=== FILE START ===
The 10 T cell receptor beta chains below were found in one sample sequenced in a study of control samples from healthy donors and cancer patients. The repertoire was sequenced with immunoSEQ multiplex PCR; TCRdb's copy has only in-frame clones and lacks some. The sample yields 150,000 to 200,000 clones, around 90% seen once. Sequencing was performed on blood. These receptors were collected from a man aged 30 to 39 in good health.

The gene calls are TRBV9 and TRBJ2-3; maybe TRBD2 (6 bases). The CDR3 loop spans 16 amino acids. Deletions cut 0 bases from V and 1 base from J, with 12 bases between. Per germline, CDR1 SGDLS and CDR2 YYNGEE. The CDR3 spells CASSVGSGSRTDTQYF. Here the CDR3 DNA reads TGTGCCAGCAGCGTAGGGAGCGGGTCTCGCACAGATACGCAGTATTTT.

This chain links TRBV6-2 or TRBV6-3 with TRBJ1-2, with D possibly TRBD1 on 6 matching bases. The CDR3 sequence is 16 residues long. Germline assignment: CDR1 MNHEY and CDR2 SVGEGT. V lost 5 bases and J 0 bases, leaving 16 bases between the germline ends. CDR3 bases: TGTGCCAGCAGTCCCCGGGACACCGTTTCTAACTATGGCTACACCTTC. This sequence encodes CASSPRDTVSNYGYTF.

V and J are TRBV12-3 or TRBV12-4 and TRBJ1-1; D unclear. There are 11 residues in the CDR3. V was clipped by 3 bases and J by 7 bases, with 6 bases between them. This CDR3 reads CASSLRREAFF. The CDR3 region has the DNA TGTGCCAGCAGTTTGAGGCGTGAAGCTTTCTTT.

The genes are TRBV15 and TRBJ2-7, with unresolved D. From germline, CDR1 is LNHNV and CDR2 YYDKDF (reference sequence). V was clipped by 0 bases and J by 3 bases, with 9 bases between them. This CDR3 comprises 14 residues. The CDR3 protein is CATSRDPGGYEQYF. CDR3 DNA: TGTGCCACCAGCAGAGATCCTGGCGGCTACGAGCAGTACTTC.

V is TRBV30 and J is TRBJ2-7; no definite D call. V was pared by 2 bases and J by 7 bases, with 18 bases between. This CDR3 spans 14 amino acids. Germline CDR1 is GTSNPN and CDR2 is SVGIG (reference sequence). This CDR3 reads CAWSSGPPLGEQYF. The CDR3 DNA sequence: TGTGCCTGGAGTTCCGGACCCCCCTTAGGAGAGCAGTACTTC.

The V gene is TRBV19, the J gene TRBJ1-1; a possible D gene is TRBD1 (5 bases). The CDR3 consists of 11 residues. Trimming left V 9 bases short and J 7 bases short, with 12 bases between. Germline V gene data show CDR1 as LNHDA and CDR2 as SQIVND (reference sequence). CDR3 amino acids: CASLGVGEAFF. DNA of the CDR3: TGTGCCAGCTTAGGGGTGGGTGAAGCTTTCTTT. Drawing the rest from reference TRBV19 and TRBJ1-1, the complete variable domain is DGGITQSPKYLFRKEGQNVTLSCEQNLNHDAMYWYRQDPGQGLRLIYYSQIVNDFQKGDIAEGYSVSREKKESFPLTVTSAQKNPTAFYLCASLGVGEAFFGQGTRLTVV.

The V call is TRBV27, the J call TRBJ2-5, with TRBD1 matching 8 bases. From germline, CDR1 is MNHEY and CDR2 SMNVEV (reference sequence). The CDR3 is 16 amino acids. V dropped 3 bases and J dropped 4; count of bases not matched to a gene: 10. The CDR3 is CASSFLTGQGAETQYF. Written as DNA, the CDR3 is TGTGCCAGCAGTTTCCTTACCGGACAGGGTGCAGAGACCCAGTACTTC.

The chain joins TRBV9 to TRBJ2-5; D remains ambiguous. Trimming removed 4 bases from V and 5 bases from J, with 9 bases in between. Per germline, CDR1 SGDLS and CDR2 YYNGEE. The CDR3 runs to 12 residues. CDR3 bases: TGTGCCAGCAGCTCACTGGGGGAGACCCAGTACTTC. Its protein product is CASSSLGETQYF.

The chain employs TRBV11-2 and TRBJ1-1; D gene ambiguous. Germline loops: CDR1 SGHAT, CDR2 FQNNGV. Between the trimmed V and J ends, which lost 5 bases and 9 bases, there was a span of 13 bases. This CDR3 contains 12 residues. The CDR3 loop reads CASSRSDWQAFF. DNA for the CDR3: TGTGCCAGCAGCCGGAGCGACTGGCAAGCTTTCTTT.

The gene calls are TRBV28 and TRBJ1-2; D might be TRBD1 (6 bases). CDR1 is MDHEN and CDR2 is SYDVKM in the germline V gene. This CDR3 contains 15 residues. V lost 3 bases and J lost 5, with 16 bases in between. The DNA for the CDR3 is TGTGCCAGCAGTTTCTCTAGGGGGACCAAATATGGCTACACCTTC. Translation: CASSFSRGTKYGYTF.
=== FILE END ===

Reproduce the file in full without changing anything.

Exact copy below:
The 10 T cell receptor beta chains below were found in one sample sequenced in a study of control samples from healthy donors and cancer patients. The repertoire was sequenced with immunoSEQ multiplex PCR; TCRdb's copy has only in-frame clones and lacks some. The sample yields 150,000 to 200,000 clones, around 90% seen once. Sequencing was performed on blood. These receptors were collected from a man aged 30 to 39 in good health.

The gene calls are TRBV9 and TRBJ2-3; maybe TRBD2 (6 bases). The CDR3 loop spans 16 amino acids. Deletions cut 0 bases from V and 1 base from J, with 12 bases between. Per germline, CDR1 SGDLS and CDR2 YYNGEE. The CDR3 spells CASSVGSGSRTDTQYF. Here the CDR3 DNA reads TGTGCCAGCAGCGTAGGGAGCGGGTCTCGCACAGATACGCAGTATTTT.

This chain links TRBV6-2 or TRBV6-3 with TRBJ1-2, with D possibly TRBD1 on 6 matching bases. The CDR3 sequence is 16 residues long. Germline assignment: CDR1 MNHEY and CDR2 SVGEGT. V lost 5 bases and J 0 bases, leaving 16 bases between the germline ends. CDR3 bases: TGTGCCAGCAGTCCCCGGGACACCGTTTCTAACTATGGCTACACCTTC. This sequence encodes CASSPRDTVSNYGYTF.

V and J are TRBV12-3 or TRBV12-4 and TRBJ1-1; D unclear. There are 11 residues in the CDR3. V was clipped by 3 bases and J by 7 bases, with 6 bases between them. This CDR3 reads CASSLRREAFF. The CDR3 region has the DNA TGTGCCAGCAGTTTGAGGCGTGAAGCTTTCTTT.

The genes are TRBV15 and TRBJ2-7, with unresolved D. From germline, CDR1 is LNHNV and CDR2 YYDKDF (reference sequence). V was clipped by 0 bases and J by 3 bases, with 9 bases between them. This CDR3 comprises 14 residues. The CDR3 protein is CATSRDPGGYEQYF. CDR3 DNA: TGTGCCACCAGCAGAGATCCTGGCGGCTACGAGCAGTACTTC.

V is TRBV30 and J is TRBJ2-7; no definite D call. V was pared by 2 bases and J by 7 bases, with 18 bases between. This CDR3 spans 14 amino acids. Germline CDR1 is GTSNPN and CDR2 is SVGIG (reference sequence). This CDR3 reads CAWSSGPPLGEQYF. The CDR3 DNA sequence: TGTGCCTGGAGTTCCGGACCCCCCTTAGGAGAGCAGTACTTC.

The V gene is TRBV19, the J gene TRBJ1-1; a possible D gene is TRBD1 (5 bases). The CDR3 consists of 11 residues. Trimming left V 9 bases short and J 7 bases short, with 12 bases between. Germline V gene data show CDR1 as LNHDA and CDR2 as SQIVND (reference sequence). CDR3 amino acids: CASLGVGEAFF. DNA of the CDR3: TGTGCCAGCTTAGGGGTGGGTGAAGCTTTCTTT. Drawing the rest from reference TRBV19 and TRBJ1-1, the complete variable domain is DGGITQSPKYLFRKEGQNVTLSCEQNLNHDAMYWYRQDPGQGLRLIYYSQIVNDFQKGDIAEGYSVSREKKESFPLTVTSAQKNPTAFYLCASLGVGEAFFGQGTRLTVV.

The V call is TRBV27, the J call TRBJ2-5, with TRBD1 matching 8 bases. From germline, CDR1 is MNHEY and CDR2 SMNVEV (reference sequence). The CDR3 is 16 amino acids. V dropped 3 bases and J dropped 4; count of bases not matched to a gene: 10. The CDR3 is CASSFLTGQGAETQYF. Written as DNA, the CDR3 is TGTGCCAGCAGTTTCCTTACCGGACAGGGTGCAGAGACCCAGTACTTC.

The chain joins TRBV9 to TRBJ2-5; D remains ambiguous. Trimming removed 4 bases from V and 5 bases from J, with 9 bases in between. Per germline, CDR1 SGDLS and CDR2 YYNGEE. The CDR3 runs to 12 residues. CDR3 bases: TGTGCCAGCAGCTCACTGGGGGAGACCCAGTACTTC. Its protein product is CASSSLGETQYF.

The chain employs TRBV11-2 and TRBJ1-1; D gene ambiguous. Germline loops: CDR1 SGHAT, CDR2 FQNNGV. Between the trimmed V and J ends, which lost 5 bases and 9 bases, there was a span of 13 bases. This CDR3 contains 12 residues. The CDR3 loop reads CASSRSDWQAFF. DNA for the CDR3: TGTGCCAGCAGCCGGAGCGACTGGCAAGCTTTCTTT.

The gene calls are TRBV28 and TRBJ1-2; D might be TRBD1 (6 bases). CDR1 is MDHEN and CDR2 is SYDVKM in the germline V gene. This CDR3 contains 15 residues. V lost 3 bases and J lost 5, with 16 bases in between. The DNA for the CDR3 is TGTGCCAGCAGTTTCTCTAGGGGGACCAAATATGGCTACACCTTC. Translation: CASSFSRGTKYGYTF.